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Vatican: Chinese Catholics should not receive sacraments from bishops involved in consecration

Catholic World News - July 14, 2011

The Congregation for the Evangelization of Peoples is urging Catholics in China not to receive sacraments administered by Father Paul Lei Shiyin, who was illicitly consecrated Bishop of Leshan without a pontifical mandate, and by the seven bishops who consecrated him.

“By the very act of receiving episcopal ordination without the pontifical mandate, Father Lei has already incurred the latae sententiae [automatic] excommunication which is further ‘declared’ publicly by the Holy See,” the Congregation noted. Emphasizing that the Holy See “is the only place he can go for reconciliation,” the Congregation added that “he, though ordained bishop, has no power to govern the diocese. Thus, priests and faithful (except for grave cause, e.g., in point of death) should not only avoid receiving sacraments from him, but also keep him away from celebrating all forms of liturgy or ecclesial ceremony, and to suspend the liturgy or ceremony, in case he does not observe the prohibition.”

If the excommunication is lifted, Father Lei will not automatically exercise his episcopal ministry.

He has to implement meticulously the instruction given to him by the Holy See. Afterwards, the Holy Father, based on his true repentance, removes his excommunication. Until then, he will remain excommunicated … The Holy See has so far expressed that for some serious reasons Father Lei cannot be appointed bishop. In other words, even if his excommunication is removed, he is not entitled to acting like a bishop, wearing a bishop’s insignia, and being addressed as bishop.

Citing the Code of Canon Law, the Congregation added that the seven bishops who consecrated Father Lei are likewise presumed to be automatically excommunicated because “when an external violation has occurred, imputability is presumed unless it is otherwise apparent.” They are not permitted to “continue their normal episcopal ministry.”

“First and foremost, it is their duty to immediately approach the Holy See for forgiveness and to explain reasons for which they have participated in the illegitimate episcopal ordination and wait for the reply from the Holy See.”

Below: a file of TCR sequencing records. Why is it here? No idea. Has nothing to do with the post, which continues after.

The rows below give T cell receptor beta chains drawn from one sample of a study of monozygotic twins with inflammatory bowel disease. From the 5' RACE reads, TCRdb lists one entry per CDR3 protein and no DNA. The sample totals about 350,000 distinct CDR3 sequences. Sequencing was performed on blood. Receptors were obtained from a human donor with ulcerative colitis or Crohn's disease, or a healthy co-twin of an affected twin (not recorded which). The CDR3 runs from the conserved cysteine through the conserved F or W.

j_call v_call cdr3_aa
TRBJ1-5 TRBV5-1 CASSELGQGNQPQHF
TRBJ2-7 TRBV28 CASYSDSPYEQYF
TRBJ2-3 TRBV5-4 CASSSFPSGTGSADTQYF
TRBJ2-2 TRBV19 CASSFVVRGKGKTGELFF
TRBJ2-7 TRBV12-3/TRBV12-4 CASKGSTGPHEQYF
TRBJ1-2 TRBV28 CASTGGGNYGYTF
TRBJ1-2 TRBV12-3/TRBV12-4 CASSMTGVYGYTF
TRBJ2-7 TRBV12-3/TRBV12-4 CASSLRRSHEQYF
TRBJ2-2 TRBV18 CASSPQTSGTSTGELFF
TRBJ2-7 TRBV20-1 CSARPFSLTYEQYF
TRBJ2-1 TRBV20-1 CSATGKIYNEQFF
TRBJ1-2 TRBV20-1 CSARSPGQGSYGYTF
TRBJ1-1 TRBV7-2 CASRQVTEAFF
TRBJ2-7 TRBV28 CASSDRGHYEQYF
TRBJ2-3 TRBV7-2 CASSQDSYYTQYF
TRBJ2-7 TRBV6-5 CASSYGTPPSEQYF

Vatican statements have indicated that Chinese bishops may not be subject to excommunication if they were compelled to participate in illicit ordinations. Addressing the question, “What, if a consecrating bishop in his conscience holds that he has not incurred the excommunication?”, the Congregation replied:

“Conscience” is a sacred place where the bishop in question has to stay honest to God. However, other people cannot see through his conscience. As long as the “presumed imputability” is not removed, the bishop in question has to abstain from all public ministries. In the meantime, he remains obliged to approach the Holy See.

The priests and the faithful should “avoid receiving sacraments administered by” the seven bishops and “are very much encouraged to pray for [them] and to remind [them], when needed, of the teaching of the Church.”

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Show 1 Comments? (Hidden)Hide Comments
  • Posted by: Defender - Jul. 14, 2011 2:44 PM ET USA

    "Vatican statements have indicated that Chinese bishops may not be subject to excommunication if they were compelled to participate in illicit ordinations," is problematic, isn't it? We have those in the "underground" Church who have stayed in communion with Rome for over half a century, suffering imprisonment, torture and death - all resisting being "compelled" to renounce the Faith or join the Patriotic church while others do not. What does this say?

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